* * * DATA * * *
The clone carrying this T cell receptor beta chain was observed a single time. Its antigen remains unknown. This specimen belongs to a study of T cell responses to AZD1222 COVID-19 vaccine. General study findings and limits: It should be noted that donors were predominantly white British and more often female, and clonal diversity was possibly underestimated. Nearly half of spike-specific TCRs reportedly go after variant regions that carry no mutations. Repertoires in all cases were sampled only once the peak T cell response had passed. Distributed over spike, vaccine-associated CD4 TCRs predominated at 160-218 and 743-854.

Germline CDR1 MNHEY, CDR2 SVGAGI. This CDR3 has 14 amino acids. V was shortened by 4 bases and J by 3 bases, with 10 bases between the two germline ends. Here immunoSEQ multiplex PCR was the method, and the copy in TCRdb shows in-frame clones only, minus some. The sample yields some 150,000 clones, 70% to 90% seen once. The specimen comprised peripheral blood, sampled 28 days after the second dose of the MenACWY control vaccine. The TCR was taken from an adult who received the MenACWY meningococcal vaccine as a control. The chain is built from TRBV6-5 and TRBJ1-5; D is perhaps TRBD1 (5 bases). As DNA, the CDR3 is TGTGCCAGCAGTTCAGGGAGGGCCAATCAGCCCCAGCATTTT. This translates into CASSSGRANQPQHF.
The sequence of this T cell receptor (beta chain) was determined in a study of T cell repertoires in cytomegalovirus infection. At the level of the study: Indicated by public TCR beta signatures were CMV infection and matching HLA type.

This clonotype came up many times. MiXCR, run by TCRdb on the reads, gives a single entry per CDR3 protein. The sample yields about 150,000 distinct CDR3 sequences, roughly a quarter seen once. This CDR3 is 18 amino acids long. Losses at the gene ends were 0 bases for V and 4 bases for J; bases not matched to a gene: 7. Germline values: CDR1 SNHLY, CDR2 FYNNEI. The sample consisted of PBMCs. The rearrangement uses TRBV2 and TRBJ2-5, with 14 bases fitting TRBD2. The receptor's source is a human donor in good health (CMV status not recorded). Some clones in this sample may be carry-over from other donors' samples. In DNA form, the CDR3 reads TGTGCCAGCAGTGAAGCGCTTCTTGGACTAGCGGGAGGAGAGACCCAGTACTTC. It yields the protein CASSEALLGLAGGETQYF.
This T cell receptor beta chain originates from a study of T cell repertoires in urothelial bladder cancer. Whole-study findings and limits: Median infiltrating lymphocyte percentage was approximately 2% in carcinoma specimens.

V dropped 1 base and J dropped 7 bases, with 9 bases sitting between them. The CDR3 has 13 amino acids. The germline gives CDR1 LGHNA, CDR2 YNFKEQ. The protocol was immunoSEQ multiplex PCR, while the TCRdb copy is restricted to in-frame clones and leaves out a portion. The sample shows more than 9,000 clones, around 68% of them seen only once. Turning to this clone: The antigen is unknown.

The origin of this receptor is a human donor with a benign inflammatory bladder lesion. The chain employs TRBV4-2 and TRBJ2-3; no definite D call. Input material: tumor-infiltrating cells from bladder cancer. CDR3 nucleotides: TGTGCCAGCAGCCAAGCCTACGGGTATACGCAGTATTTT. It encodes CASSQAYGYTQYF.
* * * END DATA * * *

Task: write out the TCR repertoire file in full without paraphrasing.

The clone carrying this T cell receptor beta chain was observed a single time. Its antigen remains unknown. This specimen belongs to a study of T cell responses to AZD1222 COVID-19 vaccine. General study findings and limits: It should be noted that donors were predominantly white British and more often female, and clonal diversity was possibly underestimated. Nearly half of spike-specific TCRs reportedly go after variant regions that carry no mutations. Repertoires in all cases were sampled only once the peak T cell response had passed. Distributed over spike, vaccine-associated CD4 TCRs predominated at 160-218 and 743-854.

Germline CDR1 MNHEY, CDR2 SVGAGI. This CDR3 has 14 amino acids. V was shortened by 4 bases and J by 3 bases, with 10 bases between the two germline ends. Here immunoSEQ multiplex PCR was the method, and the copy in TCRdb shows in-frame clones only, minus some. The sample yields some 150,000 clones, 70% to 90% seen once. The specimen comprised peripheral blood, sampled 28 days after the second dose of the MenACWY control vaccine. The TCR was taken from an adult who received the MenACWY meningococcal vaccine as a control. The chain is built from TRBV6-5 and TRBJ1-5; D is perhaps TRBD1 (5 bases). As DNA, the CDR3 is TGTGCCAGCAGTTCAGGGAGGGCCAATCAGCCCCAGCATTTT. This translates into CASSSGRANQPQHF.
The sequence of this T cell receptor (beta chain) was determined in a study of T cell repertoires in cytomegalovirus infection. At the level of the study: Indicated by public TCR beta signatures were CMV infection and matching HLA type.

This clonotype came up many times. MiXCR, run by TCRdb on the reads, gives a single entry per CDR3 protein. The sample yields about 150,000 distinct CDR3 sequences, roughly a quarter seen once. This CDR3 is 18 amino acids long. Losses at the gene ends were 0 bases for V and 4 bases for J; bases not matched to a gene: 7. Germline values: CDR1 SNHLY, CDR2 FYNNEI. The sample consisted of PBMCs. The rearrangement uses TRBV2 and TRBJ2-5, with 14 bases fitting TRBD2. The receptor's source is a human donor in good health (CMV status not recorded). Some clones in this sample may be carry-over from other donors' samples. In DNA form, the CDR3 reads TGTGCCAGCAGTGAAGCGCTTCTTGGACTAGCGGGAGGAGAGACCCAGTACTTC. It yields the protein CASSEALLGLAGGETQYF.
This T cell receptor beta chain originates from a study of T cell repertoires in urothelial bladder cancer. Whole-study findings and limits: Median infiltrating lymphocyte percentage was approximately 2% in carcinoma specimens.

V dropped 1 base and J dropped 7 bases, with 9 bases sitting between them. The CDR3 has 13 amino acids. The germline gives CDR1 LGHNA, CDR2 YNFKEQ. The protocol was immunoSEQ multiplex PCR, while the TCRdb copy is restricted to in-frame clones and leaves out a portion. The sample shows more than 9,000 clones, around 68% of them seen only once. Turning to this clone: The antigen is unknown.

The origin of this receptor is a human donor with a benign inflammatory bladder lesion. The chain employs TRBV4-2 and TRBJ2-3; no definite D call. Input material: tumor-infiltrating cells from bladder cancer. CDR3 nucleotides: TGTGCCAGCAGCCAAGCCTACGGGTATACGCAGTATTTT. It encodes CASSQAYGYTQYF.